With any new season comes new rules changes that will differentiate itself from the previous campaign.
The W’s Board of Governors approved a pair of rules changes for next season. One pertains to what is a clear path foul and the other expands the definition of what is considered a hostile act.
Simplification of the Clear Path Foul Rule
The changes to the clear path foul rule establish ‘bright line’ standards based on the position of players at the time of the foul while also narrowing required referee judgment and reducing the number of variables impacting the rule’s application.
A clear path foul is now defined as a personal foul against any offensive player during her team’s transition scoring opportunity in the following circumstances – the ball is ahead of the tip of the circle in the backcourt; no defender is ahead of the offensive player with the transition scoring opportunity; the player with the transition scoring opportunity is in control of the ball (or a pass has been thrown to her); and the foul deprives her team of a transition scoring opportunity.
Under the simplified rule, a clear path foul cannot occur if the fouled player is in the act of shooting or if the foul is caused by the defender’s attempt to intercept or deflect a pass intended for the player attempting to score in transition.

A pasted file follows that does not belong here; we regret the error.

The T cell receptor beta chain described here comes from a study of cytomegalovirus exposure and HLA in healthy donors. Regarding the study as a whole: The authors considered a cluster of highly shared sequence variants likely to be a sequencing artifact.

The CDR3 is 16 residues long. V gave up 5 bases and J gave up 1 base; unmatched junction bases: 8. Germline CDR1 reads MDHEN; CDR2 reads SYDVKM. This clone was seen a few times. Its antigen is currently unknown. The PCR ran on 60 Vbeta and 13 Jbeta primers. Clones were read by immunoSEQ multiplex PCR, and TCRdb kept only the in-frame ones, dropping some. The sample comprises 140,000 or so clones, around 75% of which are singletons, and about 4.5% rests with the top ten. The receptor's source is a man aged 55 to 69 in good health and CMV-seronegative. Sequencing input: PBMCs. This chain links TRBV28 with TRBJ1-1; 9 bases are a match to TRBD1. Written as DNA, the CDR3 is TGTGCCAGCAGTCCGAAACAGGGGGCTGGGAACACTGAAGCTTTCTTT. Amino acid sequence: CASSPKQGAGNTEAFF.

If a clear path foul is committed, the offended team will continue to be awarded two free throws and possession of the ball of the sideline nearest the spot where the foul occurred.
Expanded Definition of Hostile Act for Replay Purposes
For purposes of triggering instant replay review, the definition of a ‘hostile act’ has been broadened to enable referees to determine the appropriate penalty for players or coaches if they are involved in hostile encounters with each other, referees, or fans. (Under the old rule, the definition of a hostile act only included a player’s physical encounter with another player.)
The WNBA’s Competition Committee had a meeting on Oct. 29 and recommended both modifications.